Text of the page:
Carbon dioxide is considered as one of the most prominent and limiting factors in photosynthesis. The CO2 concentration in atmosphere is currently about 400 µmol µmol-1 and it is expected to increase by 600 µmol·mol1־ CO2 by the end of 2050 (Taylor and Llyold, 1992). For many years, there have been many interests among scientists about prospect of photosynthesis improvement in crops through CO2 enrichment (Porter and Grodzinski, 1985). An increase in plant growth, morphology, development, and yield of many crops has been observed when they were subjected to enriched levels of CO2. This type of response depends on CO2 rate and duration of exposure (Brevoort, 1998). Crops under higher levels of CO2 acquire positive attributes e.g. an increase in plant height which is important for higher fiber yield and higher photosynthesis rate, with enhanced plant adaptation and growth.

CO2 is an essential substrate for photosynthesis which links the atmosphere to the biosphere. Enriched CO2 level would stimulate photosynthesis that will lead to increased carbon (C) uptake and assimilation and eventually results in higher plant growth. Plants with a C3 photosynthetic pathway (like kenaf) often show higher growth rate compared to those with a C4 pathway (Amthor and Loomis, 1996; Bowes, 1993; Poorter et al, 1992; Rogers et al, 1996). Considering C3 plants, positive responses at ambient CO2 levels are mainly related to competitive inhibition of photorespiration by CO2 and the internal CO2 concentrations of C3 leaves due to being less than the Michaelis-Menton constant of ribulose bisphosphate carboxylase/oxygenase (Amthor and Loomis, 1996). Many reports have stated increased photosynthesis under elevated CO2, this increase varies for plants with a C3 (33% to 40% increase) versus a C4 (10% to 15% increase) (Kimball and Idso, 1983; Prior et al., 2003).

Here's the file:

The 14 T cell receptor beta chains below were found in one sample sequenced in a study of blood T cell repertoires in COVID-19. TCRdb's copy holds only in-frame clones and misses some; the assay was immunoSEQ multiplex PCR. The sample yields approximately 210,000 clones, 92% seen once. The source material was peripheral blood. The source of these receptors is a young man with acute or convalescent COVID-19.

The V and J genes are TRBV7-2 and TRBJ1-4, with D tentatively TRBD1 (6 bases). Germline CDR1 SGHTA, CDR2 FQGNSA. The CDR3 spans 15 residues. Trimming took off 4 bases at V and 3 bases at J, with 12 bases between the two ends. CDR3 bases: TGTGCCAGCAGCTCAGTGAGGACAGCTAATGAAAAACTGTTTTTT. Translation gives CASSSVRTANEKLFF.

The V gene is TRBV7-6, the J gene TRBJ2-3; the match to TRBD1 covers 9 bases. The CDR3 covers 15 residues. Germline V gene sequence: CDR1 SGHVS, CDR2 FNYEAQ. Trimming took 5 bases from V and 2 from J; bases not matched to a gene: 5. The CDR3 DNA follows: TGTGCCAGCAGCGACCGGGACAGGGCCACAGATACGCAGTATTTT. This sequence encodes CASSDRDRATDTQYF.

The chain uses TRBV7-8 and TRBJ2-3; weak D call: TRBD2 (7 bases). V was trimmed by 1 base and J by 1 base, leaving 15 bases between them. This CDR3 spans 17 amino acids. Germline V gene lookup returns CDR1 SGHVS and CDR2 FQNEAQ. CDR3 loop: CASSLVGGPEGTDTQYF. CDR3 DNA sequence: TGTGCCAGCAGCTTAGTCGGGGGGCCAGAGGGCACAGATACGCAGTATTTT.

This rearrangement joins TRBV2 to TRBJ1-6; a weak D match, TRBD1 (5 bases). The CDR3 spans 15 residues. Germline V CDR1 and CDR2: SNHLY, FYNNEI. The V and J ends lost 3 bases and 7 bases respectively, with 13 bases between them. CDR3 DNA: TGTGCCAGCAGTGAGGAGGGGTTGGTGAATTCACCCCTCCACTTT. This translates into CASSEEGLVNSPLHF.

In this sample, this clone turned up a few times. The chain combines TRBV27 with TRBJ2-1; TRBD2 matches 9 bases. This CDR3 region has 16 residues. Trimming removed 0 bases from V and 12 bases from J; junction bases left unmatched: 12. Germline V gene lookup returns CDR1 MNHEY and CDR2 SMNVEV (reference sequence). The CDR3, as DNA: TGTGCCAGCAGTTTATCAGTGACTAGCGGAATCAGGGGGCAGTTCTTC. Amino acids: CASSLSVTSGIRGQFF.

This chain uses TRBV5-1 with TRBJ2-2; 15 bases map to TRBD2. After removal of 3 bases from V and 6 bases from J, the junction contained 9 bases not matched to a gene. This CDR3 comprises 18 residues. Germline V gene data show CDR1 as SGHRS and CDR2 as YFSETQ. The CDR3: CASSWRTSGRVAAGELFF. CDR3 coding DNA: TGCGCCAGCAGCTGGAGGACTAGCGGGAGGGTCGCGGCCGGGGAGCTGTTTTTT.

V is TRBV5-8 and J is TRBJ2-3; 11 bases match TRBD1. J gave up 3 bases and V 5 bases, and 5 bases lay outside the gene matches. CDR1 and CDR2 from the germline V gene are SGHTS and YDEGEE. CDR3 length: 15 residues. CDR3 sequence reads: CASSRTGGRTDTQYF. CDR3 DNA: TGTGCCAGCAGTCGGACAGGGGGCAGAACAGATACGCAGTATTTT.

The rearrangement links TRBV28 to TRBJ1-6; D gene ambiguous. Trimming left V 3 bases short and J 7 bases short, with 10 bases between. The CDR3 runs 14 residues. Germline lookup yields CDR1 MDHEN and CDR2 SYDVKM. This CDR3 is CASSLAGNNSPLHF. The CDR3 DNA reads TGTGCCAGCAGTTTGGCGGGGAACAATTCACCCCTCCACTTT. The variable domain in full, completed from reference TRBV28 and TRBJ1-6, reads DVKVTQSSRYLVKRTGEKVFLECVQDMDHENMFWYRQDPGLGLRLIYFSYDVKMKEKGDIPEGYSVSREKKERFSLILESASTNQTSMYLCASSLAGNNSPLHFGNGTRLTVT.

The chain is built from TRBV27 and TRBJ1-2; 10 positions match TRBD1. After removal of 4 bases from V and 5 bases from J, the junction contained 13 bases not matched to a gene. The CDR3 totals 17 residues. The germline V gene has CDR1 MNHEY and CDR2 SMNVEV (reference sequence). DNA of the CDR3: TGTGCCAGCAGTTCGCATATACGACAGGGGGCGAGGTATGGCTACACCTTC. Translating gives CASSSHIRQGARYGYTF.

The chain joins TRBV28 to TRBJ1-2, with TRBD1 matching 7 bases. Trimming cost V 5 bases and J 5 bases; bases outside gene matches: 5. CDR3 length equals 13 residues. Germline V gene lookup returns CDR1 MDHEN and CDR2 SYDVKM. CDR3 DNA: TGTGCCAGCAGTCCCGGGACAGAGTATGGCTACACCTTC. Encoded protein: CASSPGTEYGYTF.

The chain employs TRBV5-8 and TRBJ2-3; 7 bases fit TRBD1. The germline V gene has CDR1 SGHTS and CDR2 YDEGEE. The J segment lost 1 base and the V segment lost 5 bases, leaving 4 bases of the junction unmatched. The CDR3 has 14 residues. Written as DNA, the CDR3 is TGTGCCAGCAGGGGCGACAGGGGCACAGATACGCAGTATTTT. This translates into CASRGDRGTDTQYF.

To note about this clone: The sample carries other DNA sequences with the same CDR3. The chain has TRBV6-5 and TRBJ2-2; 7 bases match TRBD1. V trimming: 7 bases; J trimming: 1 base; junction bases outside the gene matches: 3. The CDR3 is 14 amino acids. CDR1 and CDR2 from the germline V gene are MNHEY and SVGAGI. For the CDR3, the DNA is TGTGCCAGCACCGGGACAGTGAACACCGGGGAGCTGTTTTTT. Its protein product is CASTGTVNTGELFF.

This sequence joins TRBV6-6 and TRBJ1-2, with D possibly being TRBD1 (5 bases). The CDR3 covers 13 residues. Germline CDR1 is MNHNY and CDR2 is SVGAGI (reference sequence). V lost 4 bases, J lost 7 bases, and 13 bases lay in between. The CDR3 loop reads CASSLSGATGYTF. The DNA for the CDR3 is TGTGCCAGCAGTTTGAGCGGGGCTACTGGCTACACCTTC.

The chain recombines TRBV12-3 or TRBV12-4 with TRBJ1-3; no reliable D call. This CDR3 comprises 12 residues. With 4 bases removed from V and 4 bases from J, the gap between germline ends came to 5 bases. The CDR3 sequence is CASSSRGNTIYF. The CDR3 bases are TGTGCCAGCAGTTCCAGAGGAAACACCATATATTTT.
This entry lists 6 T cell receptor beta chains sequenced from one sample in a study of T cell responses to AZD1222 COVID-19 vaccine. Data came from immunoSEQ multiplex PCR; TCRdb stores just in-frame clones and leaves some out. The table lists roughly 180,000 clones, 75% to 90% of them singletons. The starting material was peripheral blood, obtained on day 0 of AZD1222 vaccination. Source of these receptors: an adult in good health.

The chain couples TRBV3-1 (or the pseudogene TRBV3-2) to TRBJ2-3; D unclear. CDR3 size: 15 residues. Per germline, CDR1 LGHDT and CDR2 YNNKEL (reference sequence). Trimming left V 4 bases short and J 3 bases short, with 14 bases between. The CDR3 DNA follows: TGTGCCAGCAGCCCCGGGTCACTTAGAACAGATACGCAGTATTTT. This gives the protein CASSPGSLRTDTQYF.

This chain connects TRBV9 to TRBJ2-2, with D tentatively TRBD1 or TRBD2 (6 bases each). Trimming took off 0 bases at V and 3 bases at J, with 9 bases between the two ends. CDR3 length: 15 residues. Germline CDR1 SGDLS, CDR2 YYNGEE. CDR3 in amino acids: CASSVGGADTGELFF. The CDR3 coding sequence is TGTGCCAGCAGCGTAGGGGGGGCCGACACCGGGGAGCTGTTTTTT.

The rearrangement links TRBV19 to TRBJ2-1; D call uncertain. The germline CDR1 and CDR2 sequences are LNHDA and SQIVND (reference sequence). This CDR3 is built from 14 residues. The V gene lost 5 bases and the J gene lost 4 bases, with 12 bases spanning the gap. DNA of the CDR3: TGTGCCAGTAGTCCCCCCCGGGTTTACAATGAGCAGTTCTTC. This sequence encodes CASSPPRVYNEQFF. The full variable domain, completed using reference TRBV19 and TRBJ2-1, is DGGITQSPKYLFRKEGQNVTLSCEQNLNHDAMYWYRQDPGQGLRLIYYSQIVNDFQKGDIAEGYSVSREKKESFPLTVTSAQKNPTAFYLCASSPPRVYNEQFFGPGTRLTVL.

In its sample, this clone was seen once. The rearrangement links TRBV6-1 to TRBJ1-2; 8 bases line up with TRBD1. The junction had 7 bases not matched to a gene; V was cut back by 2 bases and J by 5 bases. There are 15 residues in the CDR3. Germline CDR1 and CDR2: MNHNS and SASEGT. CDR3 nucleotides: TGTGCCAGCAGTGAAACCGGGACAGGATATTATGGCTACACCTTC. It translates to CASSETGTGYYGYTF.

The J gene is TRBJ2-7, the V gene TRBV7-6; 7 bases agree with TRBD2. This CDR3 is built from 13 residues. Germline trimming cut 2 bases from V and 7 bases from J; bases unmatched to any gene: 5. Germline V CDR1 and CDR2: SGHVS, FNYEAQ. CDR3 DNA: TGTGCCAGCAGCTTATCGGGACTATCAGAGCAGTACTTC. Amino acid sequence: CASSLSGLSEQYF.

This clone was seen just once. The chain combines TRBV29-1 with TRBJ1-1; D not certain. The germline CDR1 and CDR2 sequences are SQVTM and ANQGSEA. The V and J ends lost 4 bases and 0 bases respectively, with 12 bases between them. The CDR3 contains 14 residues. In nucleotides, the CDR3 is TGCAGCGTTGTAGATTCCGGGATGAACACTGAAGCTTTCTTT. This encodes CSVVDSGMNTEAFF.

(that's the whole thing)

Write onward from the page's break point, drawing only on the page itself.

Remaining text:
Elevated CO2 can change C partitioning/allocation beside photosynthesis and aboveground growth stimulation. Increased C supply which is caused by elevated atmospheric CO2 could profoundly induce the distribution ofphotosynthate belowground (Ceulemans and Mousseau, 1994; Prior et al, 1997; Rogers et al., 1996). It was observed in many cases that plants tend to allocate photosynthate to tissues which is needed in order to acquire the most limiting resources such as water and nutrients (Chapin et al., 1987).